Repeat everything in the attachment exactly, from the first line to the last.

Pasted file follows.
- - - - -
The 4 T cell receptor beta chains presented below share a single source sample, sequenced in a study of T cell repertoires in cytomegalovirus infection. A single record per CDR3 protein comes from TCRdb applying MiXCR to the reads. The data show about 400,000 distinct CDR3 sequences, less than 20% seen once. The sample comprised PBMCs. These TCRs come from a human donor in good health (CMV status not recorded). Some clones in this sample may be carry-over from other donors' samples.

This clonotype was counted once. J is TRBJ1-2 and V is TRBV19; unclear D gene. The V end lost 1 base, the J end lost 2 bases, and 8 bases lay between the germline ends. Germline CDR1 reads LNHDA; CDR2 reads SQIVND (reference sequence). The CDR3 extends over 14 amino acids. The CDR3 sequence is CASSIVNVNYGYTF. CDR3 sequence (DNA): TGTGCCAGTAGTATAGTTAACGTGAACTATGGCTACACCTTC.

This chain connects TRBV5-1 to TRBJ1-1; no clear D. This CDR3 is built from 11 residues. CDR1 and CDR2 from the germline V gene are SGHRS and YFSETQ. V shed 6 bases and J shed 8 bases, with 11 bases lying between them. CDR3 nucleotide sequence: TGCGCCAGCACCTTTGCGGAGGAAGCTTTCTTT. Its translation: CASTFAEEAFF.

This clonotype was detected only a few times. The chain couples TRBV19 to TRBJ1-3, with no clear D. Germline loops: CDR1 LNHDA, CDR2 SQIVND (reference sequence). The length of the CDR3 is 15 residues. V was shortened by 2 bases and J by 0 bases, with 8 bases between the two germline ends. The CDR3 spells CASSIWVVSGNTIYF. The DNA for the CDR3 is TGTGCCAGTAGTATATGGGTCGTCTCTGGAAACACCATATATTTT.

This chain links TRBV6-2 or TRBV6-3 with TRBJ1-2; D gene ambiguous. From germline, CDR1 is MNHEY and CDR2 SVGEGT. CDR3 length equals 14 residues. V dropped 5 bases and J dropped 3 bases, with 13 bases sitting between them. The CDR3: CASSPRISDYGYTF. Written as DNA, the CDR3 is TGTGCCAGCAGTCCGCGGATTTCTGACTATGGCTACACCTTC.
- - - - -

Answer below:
The 4 T cell receptor beta chains presented below share a single source sample, sequenced in a study of T cell repertoires in cytomegalovirus infection. A single record per CDR3 protein comes from TCRdb applying MiXCR to the reads. The data show about 400,000 distinct CDR3 sequences, less than 20% seen once. The sample comprised PBMCs. These TCRs come from a human donor in good health (CMV status not recorded). Some clones in this sample may be carry-over from other donors' samples.

This clonotype was counted once. J is TRBJ1-2 and V is TRBV19; unclear D gene. The V end lost 1 base, the J end lost 2 bases, and 8 bases lay between the germline ends. Germline CDR1 reads LNHDA; CDR2 reads SQIVND (reference sequence). The CDR3 extends over 14 amino acids. The CDR3 sequence is CASSIVNVNYGYTF. CDR3 sequence (DNA): TGTGCCAGTAGTATAGTTAACGTGAACTATGGCTACACCTTC.

This chain connects TRBV5-1 to TRBJ1-1; no clear D. This CDR3 is built from 11 residues. CDR1 and CDR2 from the germline V gene are SGHRS and YFSETQ. V shed 6 bases and J shed 8 bases, with 11 bases lying between them. CDR3 nucleotide sequence: TGCGCCAGCACCTTTGCGGAGGAAGCTTTCTTT. Its translation: CASTFAEEAFF.

This clonotype was detected only a few times. The chain couples TRBV19 to TRBJ1-3, with no clear D. Germline loops: CDR1 LNHDA, CDR2 SQIVND (reference sequence). The length of the CDR3 is 15 residues. V was shortened by 2 bases and J by 0 bases, with 8 bases between the two germline ends. The CDR3 spells CASSIWVVSGNTIYF. The DNA for the CDR3 is TGTGCCAGTAGTATATGGGTCGTCTCTGGAAACACCATATATTTT.

This chain links TRBV6-2 or TRBV6-3 with TRBJ1-2; D gene ambiguous. From germline, CDR1 is MNHEY and CDR2 SVGEGT. CDR3 length equals 14 residues. V dropped 5 bases and J dropped 3 bases, with 13 bases sitting between them. The CDR3: CASSPRISDYGYTF. Written as DNA, the CDR3 is TGTGCCAGCAGTCCGCGGATTTCTGACTATGGCTACACCTTC.